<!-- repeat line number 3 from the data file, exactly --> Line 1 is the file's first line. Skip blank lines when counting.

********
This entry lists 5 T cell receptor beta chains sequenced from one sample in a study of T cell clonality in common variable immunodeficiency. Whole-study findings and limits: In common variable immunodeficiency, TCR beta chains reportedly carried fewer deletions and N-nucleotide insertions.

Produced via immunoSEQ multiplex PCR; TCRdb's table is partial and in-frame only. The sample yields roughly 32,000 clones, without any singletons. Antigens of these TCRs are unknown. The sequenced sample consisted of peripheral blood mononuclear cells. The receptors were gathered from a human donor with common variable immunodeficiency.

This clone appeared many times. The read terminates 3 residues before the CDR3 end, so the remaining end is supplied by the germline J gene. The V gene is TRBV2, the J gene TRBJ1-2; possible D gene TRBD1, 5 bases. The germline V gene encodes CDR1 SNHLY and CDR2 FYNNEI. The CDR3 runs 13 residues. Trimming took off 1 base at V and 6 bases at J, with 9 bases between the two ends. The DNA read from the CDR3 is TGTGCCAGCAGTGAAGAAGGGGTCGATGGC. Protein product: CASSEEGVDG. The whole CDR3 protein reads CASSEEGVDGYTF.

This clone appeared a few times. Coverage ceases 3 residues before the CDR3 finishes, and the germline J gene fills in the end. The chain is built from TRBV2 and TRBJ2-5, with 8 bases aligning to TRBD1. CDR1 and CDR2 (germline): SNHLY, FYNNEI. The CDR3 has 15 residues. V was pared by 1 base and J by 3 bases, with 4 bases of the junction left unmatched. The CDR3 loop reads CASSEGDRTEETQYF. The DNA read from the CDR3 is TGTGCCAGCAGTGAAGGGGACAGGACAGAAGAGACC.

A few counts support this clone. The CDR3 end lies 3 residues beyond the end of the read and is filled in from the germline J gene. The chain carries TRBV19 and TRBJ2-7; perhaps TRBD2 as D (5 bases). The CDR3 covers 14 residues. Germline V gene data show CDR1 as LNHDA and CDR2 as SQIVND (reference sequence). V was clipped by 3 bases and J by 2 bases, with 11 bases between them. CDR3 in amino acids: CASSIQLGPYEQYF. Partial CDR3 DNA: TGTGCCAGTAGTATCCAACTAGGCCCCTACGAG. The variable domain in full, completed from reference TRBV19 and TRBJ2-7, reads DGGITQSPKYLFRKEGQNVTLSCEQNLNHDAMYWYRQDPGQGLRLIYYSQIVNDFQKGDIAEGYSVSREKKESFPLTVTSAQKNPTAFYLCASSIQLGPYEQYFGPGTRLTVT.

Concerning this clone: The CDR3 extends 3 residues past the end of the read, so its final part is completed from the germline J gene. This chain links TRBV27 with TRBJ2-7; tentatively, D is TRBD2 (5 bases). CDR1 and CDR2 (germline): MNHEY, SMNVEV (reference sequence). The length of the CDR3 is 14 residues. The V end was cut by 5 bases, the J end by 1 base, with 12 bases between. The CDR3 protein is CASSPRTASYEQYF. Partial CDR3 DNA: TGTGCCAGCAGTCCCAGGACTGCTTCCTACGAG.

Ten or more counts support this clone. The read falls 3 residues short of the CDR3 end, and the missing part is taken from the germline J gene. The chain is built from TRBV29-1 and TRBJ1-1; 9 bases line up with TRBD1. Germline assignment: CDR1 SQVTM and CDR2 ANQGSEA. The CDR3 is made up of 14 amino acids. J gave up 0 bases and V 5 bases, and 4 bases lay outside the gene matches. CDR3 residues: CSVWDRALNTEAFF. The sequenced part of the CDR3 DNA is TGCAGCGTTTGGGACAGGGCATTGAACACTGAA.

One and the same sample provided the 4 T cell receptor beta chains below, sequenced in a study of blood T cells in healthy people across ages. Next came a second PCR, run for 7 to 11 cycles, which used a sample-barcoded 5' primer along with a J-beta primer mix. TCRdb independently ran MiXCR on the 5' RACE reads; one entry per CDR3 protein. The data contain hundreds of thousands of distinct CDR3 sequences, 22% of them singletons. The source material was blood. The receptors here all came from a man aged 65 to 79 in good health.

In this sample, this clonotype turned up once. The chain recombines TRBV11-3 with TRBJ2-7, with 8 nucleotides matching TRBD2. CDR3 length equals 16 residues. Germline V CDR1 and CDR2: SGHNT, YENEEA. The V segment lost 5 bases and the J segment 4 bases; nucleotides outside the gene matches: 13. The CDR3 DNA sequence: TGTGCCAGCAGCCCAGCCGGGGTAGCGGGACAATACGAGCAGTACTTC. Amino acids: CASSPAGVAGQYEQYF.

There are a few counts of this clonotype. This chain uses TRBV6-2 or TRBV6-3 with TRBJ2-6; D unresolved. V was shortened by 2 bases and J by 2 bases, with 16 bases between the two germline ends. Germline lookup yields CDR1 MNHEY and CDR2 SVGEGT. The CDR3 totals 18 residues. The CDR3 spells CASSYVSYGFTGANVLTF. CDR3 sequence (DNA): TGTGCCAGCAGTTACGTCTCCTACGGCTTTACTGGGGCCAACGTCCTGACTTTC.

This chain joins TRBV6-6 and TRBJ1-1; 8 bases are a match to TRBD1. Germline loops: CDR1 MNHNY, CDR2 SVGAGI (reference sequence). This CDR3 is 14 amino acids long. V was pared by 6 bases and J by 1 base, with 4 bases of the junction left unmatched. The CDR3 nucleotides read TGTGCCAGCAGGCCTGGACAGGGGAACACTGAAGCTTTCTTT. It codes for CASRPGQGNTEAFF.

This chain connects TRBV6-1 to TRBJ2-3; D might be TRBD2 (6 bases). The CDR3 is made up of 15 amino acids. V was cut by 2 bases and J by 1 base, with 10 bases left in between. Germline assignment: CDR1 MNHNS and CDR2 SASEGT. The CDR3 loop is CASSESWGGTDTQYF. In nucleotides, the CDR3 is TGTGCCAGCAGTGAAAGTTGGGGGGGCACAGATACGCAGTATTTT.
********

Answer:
This clone appeared many times. The read terminates 3 residues before the CDR3 end, so the remaining end is supplied by the germline J gene. The V gene is TRBV2, the J gene TRBJ1-2; possible D gene TRBD1, 5 bases. The germline V gene encodes CDR1 SNHLY and CDR2 FYNNEI. The CDR3 runs 13 residues. Trimming took off 1 base at V and 6 bases at J, with 9 bases between the two ends. The DNA read from the CDR3 is TGTGCCAGCAGTGAAGAAGGGGTCGATGGC. Protein product: CASSEEGVDG. The whole CDR3 protein reads CASSEEGVDGYTF.